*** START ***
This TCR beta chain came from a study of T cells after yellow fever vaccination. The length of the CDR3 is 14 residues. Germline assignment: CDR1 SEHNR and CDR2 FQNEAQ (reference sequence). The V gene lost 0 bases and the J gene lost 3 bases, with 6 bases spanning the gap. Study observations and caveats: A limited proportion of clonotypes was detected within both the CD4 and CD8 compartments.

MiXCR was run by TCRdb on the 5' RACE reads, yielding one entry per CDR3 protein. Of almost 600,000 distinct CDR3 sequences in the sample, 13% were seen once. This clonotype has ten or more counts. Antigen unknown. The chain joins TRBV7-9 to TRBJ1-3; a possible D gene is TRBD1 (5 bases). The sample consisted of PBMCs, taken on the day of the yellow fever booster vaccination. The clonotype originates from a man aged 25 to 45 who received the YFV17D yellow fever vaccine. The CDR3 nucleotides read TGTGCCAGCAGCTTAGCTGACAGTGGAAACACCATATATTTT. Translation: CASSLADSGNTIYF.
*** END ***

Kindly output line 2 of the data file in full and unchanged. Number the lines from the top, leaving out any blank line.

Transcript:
MiXCR was run by TCRdb on the 5' RACE reads, yielding one entry per CDR3 protein. Of almost 600,000 distinct CDR3 sequences in the sample, 13% were seen once. This clonotype has ten or more counts. Antigen unknown. The chain joins TRBV7-9 to TRBJ1-3; a possible D gene is TRBD1 (5 bases). The sample consisted of PBMCs, taken on the day of the yellow fever booster vaccination. The clonotype originates from a man aged 25 to 45 who received the YFV17D yellow fever vaccine. The CDR3 nucleotides read TGTGCCAGCAGCTTAGCTGACAGTGGAAACACCATATATTTT. Translation: CASSLADSGNTIYF.